written basis upon which the church must ever be builded, and be the authority by which it should be governed. With this they seemed much pleased, and Joseph then said that he and his mother would meet with us in conference on the sixth day of April.
Returning to our homes, letters were written to different branches abroad, informing them of the fact that Joseph had determined to attend the coming conference and unite with the Reorganization.
A council was held on the fourth day of April, over which Elder William Marks presided, to consider and prepare conference business.
Joseph and his mother came on the 5th and attended the prayer-meeting in the evening at Brother Royal Stone's, where a very spiritual and interesting season was enjoyed.
In the afternoon of the 6th, conference having been organized in the city of Amboy, Joseph set forth his call and claims to the presidency of the church, stating in his address, which was delivered most of the time in tears, that he had come to the conference upon the call and by a higher power than that of man, and that without such divine call he would not come. Upon the close of his address he was, upon motion, received as the president of the church and was ordained under the hands of President William Marks and Apostles Z. H. Gurley, Samuel Powers, and W. W. Blair.
On the evening of the 8th Brother Joseph Smith and Sr. Emma Bidamon, his mother, with Brother and Sister I. L. Rogers, Brother E. C. Briggs, Sr. Helen Pomeroy, and Sister E. Whitcomb, spent
32 MEMOIRS OF
the evening at my house on the farm, two miles west of Amboy. During the evening Sister Emma related many incidents in respect to church affairs which were both interesting and instructive. She said Joseph, her former husband, very reluctantly consented to allow his name placed in nomination for the Presidency of the United States, a matter urged upon him by two or more consecutive councils in Nauvoo, prominent in which were Brigham Young and some others of the Twelve. She stated that in those times his attention was so taken up with persistent appeals from ambitious, aspiring men, that good men like Father Marks did not have much chance to be heard by him. Joseph at first pronounced the scheme unwise and uncalled for. In this Sister Emma concurred, but their judgment was overruled and Joseph yielded on the claims set forth by his blind political advisers, that in permitting his name to go prominently before the nation and the world in a political way, it would give popularity and impetus to the work of the church.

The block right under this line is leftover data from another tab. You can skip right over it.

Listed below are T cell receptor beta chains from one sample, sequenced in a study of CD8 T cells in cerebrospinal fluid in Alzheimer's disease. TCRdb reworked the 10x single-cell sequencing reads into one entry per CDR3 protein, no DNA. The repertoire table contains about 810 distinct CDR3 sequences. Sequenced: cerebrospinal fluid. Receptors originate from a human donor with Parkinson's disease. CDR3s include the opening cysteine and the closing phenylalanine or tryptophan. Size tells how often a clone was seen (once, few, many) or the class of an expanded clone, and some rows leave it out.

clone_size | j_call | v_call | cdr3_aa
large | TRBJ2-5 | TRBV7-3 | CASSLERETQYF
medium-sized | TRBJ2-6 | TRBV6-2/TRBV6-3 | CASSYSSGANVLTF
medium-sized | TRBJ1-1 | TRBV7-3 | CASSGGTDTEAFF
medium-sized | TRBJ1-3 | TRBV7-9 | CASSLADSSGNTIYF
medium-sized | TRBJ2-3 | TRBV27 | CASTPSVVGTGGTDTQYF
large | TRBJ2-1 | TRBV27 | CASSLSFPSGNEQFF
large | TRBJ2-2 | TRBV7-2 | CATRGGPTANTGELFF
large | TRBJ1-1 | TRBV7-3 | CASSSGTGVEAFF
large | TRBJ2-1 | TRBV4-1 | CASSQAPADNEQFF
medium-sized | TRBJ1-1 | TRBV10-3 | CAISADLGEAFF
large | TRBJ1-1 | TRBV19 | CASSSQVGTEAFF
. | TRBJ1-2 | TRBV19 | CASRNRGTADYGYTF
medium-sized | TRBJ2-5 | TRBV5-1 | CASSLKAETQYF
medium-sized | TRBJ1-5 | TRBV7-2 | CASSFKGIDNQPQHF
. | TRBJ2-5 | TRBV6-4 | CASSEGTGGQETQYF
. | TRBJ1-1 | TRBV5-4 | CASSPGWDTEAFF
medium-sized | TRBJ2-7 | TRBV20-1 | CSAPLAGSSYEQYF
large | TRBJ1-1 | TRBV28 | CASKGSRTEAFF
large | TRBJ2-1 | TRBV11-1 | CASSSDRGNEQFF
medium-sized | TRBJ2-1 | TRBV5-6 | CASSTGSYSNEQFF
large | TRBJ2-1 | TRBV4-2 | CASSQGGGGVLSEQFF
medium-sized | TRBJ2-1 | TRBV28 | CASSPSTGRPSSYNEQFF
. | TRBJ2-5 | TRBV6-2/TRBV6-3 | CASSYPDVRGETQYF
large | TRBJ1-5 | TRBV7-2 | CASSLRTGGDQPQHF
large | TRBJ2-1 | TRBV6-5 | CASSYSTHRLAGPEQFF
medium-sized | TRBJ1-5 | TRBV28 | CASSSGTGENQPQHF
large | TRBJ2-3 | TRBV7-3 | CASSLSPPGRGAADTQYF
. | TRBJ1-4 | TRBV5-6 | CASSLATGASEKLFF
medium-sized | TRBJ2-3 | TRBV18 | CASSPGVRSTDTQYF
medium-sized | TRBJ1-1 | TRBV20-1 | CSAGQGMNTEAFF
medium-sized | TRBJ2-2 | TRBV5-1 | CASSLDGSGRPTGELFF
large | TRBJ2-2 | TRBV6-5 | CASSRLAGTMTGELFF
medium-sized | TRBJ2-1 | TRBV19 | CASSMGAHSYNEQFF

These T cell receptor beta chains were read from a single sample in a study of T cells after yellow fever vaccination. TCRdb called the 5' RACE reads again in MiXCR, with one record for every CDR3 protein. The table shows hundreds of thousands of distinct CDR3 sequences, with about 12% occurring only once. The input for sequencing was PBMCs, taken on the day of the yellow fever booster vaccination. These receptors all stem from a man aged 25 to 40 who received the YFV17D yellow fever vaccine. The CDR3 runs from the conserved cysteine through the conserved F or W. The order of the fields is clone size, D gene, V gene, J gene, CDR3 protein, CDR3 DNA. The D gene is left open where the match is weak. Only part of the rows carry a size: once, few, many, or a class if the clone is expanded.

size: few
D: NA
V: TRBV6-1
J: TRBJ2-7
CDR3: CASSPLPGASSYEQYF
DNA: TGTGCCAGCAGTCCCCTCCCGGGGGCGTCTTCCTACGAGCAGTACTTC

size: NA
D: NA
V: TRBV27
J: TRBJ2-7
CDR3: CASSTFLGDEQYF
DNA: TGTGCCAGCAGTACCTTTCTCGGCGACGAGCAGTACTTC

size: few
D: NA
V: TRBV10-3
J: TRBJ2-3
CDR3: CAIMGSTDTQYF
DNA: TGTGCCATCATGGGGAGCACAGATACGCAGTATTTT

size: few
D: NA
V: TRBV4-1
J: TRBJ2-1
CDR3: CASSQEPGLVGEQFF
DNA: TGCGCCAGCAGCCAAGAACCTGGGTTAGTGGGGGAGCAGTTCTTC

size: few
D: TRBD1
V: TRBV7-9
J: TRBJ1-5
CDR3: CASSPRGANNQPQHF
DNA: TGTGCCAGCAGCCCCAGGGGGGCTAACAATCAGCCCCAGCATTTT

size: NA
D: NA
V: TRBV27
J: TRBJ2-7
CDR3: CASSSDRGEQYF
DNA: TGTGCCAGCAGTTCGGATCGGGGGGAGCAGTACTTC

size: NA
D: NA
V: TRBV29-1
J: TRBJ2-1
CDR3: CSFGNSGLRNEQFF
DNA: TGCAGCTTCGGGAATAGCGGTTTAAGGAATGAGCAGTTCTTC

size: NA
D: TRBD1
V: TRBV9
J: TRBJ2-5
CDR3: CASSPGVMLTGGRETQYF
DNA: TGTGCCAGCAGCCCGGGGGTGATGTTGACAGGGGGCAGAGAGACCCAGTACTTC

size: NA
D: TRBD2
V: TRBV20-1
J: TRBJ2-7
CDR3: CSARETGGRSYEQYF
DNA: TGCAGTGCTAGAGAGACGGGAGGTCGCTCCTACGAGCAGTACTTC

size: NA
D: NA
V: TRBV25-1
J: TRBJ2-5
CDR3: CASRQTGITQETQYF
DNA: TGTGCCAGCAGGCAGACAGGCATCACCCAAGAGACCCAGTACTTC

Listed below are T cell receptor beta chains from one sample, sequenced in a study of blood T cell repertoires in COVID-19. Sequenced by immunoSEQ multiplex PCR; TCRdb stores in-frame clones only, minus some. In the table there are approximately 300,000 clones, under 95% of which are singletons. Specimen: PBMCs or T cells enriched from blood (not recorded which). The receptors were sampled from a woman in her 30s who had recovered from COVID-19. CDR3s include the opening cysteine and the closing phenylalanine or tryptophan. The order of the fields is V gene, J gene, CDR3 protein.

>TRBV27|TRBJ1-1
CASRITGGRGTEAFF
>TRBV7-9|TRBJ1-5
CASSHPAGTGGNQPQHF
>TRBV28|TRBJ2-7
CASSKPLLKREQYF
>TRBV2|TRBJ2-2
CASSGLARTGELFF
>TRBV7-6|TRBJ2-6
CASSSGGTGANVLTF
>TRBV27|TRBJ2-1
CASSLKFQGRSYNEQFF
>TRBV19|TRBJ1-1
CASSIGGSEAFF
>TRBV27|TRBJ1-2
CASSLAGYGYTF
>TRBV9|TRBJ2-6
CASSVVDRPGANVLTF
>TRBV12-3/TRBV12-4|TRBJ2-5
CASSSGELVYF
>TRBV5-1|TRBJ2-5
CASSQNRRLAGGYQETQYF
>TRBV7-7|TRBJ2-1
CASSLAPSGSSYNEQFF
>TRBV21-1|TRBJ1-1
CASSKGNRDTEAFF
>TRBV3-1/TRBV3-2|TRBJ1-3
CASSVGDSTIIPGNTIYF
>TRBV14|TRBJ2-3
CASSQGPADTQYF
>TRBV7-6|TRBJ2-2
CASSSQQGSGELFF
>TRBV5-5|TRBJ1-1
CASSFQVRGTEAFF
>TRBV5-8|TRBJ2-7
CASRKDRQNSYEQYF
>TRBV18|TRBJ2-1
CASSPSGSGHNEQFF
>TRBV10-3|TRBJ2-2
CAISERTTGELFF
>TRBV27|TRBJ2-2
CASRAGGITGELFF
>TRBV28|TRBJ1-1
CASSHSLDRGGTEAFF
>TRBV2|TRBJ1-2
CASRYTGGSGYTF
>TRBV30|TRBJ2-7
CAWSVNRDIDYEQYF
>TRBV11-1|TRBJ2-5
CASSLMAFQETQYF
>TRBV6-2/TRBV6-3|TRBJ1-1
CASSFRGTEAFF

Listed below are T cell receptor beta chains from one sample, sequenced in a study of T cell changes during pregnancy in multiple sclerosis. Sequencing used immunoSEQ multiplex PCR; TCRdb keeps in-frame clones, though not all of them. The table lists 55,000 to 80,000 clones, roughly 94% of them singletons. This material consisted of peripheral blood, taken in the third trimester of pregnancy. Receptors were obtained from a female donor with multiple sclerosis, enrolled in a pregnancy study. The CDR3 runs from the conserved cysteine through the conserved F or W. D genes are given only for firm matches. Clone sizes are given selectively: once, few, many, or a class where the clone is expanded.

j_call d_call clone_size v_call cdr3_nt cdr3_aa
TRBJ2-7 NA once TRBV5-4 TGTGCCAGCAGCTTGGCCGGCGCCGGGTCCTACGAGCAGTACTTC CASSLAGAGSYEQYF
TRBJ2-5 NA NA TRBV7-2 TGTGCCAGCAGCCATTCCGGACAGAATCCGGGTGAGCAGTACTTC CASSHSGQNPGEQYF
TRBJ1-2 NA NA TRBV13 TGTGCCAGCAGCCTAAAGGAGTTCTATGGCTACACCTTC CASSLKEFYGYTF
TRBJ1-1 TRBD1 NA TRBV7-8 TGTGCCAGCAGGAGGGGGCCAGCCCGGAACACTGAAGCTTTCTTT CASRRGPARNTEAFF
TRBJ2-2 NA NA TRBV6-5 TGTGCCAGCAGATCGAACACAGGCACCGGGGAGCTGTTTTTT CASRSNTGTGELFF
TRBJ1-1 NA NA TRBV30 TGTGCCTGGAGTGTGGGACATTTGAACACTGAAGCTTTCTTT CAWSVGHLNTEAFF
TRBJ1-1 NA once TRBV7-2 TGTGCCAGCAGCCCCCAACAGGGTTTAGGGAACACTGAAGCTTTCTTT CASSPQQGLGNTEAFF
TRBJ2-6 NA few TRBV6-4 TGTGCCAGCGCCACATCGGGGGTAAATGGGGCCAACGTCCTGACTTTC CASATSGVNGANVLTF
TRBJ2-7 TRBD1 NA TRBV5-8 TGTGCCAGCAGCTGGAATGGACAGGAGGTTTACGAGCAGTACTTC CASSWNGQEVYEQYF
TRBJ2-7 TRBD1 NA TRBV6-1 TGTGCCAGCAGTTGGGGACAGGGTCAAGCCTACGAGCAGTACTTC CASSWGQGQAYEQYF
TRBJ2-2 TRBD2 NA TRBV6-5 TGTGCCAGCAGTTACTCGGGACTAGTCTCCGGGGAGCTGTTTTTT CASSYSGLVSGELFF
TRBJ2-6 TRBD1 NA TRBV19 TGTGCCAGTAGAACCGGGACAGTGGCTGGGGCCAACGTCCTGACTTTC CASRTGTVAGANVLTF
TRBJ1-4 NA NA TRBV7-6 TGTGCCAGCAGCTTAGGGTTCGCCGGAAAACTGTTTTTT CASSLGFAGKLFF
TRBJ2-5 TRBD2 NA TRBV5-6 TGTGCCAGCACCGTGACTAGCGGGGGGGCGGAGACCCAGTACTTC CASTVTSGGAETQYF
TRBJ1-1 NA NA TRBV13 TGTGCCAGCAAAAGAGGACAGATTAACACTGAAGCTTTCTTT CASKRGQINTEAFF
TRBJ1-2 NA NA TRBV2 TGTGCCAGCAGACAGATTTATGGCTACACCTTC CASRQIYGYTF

This statement is due the memory of both Joseph and Emma, and is essential to a correct understanding of the causes that led Joseph into such unfavorable notice politically and which eventuated largely in causing his assassination.
Receiving an appointment at this conference to labor in Illinois, Indiana, Ohio, and Michigan, I soon began preaching near Sandwich, also in Piano, Mission, and other points in Illinois, meeting with fair success, the Lord adding numbers to the church and confirming the work with signs following.
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June 3 and 4, I attended a district conference and a two-day meeting held near Sandwich in the large hay barn of Brother I. L. Rogers. The gift of prophecy, tongues and interpretations, with other manifestations, were bestowed upon the Saints in a very large measure. A goodly number were baptized during and at the close of this session. Just after dark the evening of the 4th a tornado swept from west to east about four miles north of where we were then holding meeting. We were not disturbed by it, though some of us saw the storm passing by; but the next day the newspapers were full of details concerning its ravages in Eastern Iowa and portions of Illinois. We afterward learned that Elder Jason W. Briggs, who with Elders William Marks and Z. H. Gurley was holding a conference at Council Bluffs, Iowa, preached the same afternoon, and about the same hour the tornado started in Central Iowa, from this text in Jeremiah, 23: 19, 20: "Behold, a whirlwind of the Lord is gone forth in fury, even a grievous whirlwind: it shall fall grievously upon the head of the wicked. The anger of the Lord shall not return, until he have executed, and till he have performed the thoughts of his heart: in the latter days ye shall consider it perfectly."
At our conference it was told Elder James Blakeslee and myself that in our mission to the East we would be greatly blessed of God in our labors, and that power would be given us of the Lord to cast out devils. We labored some among the branches on Fox River, also at Mission and Batavia. At the
34 MEMOIRS OF
latter place it was foretold that great destructions were at hand.
On the nineteenth day of June, Mr. Isaac Groover, residing near Newark, Illinois, related to us that he heard Elder William O. Clark, in 1844, when preaching to a large congregation soon after the martyrdom of Joseph the Seer, prophesy that the time was near at hand when "the great arm of power in the United States" would be broken and a fearful, terrible war would follow.